LITERATURE: THE POETRY OF THE SPANISH AMERICAN COUNTRIES: A HISTORICAL PERSPECTIVE

Ercilla’s poem found many imitators, the most famous of whom is the Chilean-born Pedro de Ona (1570-1643), whose poem, Aruco domado (1596), in comparison to Ercilla’s is noteworthy, politically, for the more favourable treatment he gives to the commander of the Spanish forces in Chile and, stylistically, for the richness of his metaphors. Pedro de Ona’s metaphors were to grow even richer in his poetry written in the seventeenth century when he, like almost all the leading Spanish American poets, continued to follow peninsular influences.

Predominant among these influences was gongorismo, the stylistic tendency embodied in the poetry of the Spaniard, Luis de Gongora, that for more than a century played an important role in Spanish American writing. Gongorism is characterized by the generous use of latinisrns, by the accumulation of metaphors, often bearing occult allusions, by daring syntactic inversions and by the absorption into poetry of what are conventionally considered to be extravagant neologisms.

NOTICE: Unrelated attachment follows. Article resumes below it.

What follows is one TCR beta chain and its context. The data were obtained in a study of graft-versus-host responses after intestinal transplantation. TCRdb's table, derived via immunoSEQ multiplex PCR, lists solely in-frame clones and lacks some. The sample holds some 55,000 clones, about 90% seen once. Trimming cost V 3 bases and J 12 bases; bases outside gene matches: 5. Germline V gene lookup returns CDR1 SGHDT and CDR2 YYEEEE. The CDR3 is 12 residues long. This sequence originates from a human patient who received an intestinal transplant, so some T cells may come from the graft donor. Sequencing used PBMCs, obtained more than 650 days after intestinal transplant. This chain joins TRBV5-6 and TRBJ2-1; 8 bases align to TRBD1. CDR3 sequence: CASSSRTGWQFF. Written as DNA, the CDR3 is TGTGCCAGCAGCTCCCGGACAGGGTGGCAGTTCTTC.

This type of expression was fully in vogue in the early seventeenth century and was especially practiced by the poet-priests who, in the isolation of their monasteries, vied with each other in the art of writing poetry which was as contrived as they could make it. The following imitators of G6nĀ¬gora did not achieve greatness: Bernardo de Balbuena (1561-1627), whose “La grandeza mexicana” (1604) praises the superficial attractions of Mexico but is not as difficult as his “El Bernardo” (1624); another Mexican, Carlos de Siguenza y G6ng6ra (1645-1700), a relative of Gongora; and the Peruvian Juan de Espinosa Medrano (1632-1688).

Much more successful than these was the Mexican nun, Sor Juana Ines de la Cruz (1648- 1695). She was uncompromising about the enrichment of her intellect at a time when it was commonly thought that “the woman who knows Latin never comes to a good end”. She wrote plays and essays, and in poetry did not limit herself to the fashionable baroque expression, although she excelled in this, but also wrote popular lyric poetry, her “Villancicos” being outstanding. Profane love is one of the major themes of her poetry, and her love sonnets reveal such depth of understanding that those who seek sincerity in poetry have marvelled at her presentation of the feelings of lovers. Wtth Sor Juana the apogee of poetry in colonial America is reached. After her came a period of rapid decline mirroring the decadence that had enveloped Spanish peninsular poetry in the eighteenth century.